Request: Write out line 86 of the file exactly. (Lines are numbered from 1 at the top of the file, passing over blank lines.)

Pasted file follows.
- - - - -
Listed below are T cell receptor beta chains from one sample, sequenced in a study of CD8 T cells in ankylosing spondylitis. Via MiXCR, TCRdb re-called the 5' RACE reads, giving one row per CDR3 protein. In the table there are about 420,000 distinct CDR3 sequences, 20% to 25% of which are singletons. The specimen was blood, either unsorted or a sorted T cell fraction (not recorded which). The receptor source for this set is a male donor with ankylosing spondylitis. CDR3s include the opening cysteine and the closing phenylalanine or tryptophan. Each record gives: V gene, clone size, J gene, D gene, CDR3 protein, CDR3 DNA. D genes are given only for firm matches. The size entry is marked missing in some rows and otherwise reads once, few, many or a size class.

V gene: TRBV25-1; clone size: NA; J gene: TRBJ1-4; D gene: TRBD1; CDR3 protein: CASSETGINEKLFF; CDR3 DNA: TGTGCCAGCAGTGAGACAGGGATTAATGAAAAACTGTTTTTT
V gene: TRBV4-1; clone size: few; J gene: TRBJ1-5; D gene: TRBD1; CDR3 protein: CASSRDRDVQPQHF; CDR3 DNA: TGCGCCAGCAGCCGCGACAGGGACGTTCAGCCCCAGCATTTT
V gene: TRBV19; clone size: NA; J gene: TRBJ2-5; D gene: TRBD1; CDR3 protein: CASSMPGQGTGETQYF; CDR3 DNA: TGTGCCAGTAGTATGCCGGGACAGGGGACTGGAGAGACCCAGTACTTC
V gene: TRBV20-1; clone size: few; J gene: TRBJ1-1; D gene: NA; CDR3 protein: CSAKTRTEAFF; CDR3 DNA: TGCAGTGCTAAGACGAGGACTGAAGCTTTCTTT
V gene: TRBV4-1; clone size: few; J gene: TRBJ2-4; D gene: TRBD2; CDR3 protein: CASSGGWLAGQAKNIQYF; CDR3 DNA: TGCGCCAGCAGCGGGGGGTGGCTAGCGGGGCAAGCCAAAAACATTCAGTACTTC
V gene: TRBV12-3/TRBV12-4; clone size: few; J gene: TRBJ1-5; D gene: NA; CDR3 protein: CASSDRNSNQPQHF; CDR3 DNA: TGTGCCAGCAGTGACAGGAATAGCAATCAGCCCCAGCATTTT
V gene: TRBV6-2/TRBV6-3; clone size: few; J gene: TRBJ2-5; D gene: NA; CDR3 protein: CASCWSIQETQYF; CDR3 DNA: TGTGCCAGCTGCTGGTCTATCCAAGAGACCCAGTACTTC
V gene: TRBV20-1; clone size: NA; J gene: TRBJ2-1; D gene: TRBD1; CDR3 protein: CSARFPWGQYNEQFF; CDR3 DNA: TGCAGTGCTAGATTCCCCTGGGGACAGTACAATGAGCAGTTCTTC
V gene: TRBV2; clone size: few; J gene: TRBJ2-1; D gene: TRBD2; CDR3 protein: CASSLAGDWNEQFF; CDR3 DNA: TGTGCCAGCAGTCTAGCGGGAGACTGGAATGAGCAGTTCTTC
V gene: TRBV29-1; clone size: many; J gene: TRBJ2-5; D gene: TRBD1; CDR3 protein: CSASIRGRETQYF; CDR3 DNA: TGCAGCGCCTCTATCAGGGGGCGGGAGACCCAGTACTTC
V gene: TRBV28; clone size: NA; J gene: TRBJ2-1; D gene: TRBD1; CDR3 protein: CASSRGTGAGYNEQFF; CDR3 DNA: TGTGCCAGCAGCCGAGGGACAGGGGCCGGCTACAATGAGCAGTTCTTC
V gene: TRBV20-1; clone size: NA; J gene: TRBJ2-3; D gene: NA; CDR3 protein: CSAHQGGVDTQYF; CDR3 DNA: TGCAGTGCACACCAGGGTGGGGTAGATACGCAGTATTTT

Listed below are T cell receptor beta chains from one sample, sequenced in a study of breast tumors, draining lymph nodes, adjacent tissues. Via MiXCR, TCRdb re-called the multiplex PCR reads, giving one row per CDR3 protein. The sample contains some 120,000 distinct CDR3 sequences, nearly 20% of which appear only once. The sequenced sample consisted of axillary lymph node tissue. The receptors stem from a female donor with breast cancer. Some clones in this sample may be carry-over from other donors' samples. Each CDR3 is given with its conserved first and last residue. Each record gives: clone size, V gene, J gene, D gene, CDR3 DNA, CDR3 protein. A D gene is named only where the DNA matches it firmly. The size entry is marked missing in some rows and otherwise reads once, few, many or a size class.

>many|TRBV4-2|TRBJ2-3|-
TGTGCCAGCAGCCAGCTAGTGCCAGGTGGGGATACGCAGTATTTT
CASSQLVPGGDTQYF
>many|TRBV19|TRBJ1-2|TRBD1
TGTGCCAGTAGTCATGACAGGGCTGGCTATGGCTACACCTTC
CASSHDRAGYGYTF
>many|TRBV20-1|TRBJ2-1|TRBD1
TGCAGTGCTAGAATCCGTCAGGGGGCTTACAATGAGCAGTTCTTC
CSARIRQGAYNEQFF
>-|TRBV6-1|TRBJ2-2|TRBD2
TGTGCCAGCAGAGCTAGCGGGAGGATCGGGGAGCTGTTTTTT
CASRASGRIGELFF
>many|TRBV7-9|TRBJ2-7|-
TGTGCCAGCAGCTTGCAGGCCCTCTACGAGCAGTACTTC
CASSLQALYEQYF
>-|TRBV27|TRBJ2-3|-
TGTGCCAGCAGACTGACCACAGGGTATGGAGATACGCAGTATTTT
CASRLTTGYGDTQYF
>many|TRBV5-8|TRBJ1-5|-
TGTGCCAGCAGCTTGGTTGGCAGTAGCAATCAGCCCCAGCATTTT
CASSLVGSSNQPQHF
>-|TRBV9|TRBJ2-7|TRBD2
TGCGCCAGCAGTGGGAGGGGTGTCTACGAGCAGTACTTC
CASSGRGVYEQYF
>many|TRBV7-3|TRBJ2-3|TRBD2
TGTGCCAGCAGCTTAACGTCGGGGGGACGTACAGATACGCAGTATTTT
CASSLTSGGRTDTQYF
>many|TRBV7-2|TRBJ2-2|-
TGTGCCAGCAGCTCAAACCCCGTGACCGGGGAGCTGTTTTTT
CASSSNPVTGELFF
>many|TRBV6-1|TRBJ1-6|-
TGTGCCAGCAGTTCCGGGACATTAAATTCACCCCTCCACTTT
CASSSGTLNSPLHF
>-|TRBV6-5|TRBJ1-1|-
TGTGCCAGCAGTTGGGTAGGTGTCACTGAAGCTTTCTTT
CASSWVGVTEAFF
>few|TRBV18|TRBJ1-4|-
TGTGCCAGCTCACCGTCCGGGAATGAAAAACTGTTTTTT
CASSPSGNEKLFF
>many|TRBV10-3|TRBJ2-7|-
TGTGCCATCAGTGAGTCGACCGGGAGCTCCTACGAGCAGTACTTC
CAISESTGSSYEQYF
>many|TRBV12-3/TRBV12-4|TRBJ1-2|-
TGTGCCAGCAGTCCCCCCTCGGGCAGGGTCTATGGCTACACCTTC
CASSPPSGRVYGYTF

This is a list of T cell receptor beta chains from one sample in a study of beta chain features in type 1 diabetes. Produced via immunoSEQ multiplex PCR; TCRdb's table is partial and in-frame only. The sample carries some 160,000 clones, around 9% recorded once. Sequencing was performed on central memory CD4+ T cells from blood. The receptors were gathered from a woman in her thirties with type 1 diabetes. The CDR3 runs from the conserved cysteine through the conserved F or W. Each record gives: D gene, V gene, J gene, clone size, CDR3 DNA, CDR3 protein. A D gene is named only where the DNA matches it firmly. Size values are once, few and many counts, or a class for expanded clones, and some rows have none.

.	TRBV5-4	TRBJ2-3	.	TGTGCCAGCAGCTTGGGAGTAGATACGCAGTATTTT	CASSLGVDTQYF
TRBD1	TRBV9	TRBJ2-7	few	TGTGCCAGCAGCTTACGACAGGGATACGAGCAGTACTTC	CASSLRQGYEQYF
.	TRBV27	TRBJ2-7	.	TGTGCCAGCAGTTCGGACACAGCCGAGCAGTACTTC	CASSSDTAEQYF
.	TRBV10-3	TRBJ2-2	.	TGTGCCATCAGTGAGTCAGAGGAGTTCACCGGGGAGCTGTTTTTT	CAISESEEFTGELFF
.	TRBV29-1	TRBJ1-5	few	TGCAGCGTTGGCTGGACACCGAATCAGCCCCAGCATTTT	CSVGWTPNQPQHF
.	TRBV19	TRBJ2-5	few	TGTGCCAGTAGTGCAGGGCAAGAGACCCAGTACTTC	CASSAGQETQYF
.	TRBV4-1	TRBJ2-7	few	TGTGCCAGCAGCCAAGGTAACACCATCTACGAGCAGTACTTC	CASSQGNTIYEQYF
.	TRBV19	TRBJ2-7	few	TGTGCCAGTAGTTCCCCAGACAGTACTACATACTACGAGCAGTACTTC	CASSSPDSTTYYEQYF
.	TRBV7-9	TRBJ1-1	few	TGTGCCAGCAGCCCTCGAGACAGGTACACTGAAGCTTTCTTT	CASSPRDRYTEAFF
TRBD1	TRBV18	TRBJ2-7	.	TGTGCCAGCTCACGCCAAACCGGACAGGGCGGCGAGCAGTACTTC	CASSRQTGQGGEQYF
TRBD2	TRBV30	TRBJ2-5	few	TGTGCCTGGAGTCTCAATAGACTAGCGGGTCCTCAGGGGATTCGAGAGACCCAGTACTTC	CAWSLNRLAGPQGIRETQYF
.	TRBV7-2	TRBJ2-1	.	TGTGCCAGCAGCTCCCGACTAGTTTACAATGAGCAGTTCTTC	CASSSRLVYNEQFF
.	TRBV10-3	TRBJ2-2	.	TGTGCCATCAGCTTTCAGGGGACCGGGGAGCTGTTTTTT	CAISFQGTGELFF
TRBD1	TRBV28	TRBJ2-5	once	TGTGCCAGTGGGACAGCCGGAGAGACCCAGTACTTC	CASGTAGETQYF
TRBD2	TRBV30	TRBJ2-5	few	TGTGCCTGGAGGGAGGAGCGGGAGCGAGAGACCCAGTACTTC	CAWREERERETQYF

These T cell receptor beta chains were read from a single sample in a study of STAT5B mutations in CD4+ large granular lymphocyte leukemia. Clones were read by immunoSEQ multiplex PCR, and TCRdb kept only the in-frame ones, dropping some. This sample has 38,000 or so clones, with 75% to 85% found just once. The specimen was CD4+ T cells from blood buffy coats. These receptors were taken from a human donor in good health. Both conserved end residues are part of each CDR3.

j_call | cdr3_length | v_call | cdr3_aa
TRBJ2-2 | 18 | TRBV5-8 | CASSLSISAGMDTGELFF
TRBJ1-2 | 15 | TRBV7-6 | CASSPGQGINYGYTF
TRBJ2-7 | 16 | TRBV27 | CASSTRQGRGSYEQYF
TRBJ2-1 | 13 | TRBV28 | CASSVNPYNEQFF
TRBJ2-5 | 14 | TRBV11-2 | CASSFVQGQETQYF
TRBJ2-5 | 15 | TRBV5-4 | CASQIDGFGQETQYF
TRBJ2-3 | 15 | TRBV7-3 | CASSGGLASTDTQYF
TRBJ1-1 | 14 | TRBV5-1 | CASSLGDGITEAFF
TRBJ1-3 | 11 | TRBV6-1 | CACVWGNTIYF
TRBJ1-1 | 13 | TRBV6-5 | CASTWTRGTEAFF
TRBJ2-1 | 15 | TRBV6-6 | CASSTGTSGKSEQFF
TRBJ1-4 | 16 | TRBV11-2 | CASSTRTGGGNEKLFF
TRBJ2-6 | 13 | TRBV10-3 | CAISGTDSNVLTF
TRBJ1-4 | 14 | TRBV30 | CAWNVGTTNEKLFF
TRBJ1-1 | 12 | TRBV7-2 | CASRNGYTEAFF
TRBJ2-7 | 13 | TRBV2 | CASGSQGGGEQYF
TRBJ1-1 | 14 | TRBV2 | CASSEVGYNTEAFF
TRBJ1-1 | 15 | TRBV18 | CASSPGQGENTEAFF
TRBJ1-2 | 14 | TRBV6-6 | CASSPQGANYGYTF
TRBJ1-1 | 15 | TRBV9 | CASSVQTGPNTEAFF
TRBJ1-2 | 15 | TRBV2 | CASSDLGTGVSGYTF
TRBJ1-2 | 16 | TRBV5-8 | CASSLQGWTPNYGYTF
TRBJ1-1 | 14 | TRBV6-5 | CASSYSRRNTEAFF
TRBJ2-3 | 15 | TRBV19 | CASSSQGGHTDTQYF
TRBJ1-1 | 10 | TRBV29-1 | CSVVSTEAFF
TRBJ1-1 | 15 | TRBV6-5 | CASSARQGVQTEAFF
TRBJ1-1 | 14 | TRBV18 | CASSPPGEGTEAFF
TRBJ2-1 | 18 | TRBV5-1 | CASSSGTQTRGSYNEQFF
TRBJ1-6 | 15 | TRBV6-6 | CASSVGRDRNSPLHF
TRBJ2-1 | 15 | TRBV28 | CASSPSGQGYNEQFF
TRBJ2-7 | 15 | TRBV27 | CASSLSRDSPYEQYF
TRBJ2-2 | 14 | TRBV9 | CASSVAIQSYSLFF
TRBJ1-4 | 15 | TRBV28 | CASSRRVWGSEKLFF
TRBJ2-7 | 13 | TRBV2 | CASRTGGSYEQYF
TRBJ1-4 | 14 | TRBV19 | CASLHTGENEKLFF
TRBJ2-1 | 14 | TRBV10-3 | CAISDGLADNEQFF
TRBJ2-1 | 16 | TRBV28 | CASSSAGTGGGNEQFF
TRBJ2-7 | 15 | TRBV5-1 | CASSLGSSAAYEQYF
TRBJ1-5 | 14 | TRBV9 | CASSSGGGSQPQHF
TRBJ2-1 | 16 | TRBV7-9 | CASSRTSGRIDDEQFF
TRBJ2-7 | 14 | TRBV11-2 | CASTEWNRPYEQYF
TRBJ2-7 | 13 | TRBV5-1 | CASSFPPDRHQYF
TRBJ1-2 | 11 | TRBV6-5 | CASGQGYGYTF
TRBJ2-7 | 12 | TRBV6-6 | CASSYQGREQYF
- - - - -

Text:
TRBJ1-3 | 11 | TRBV6-1 | CACVWGNTIYF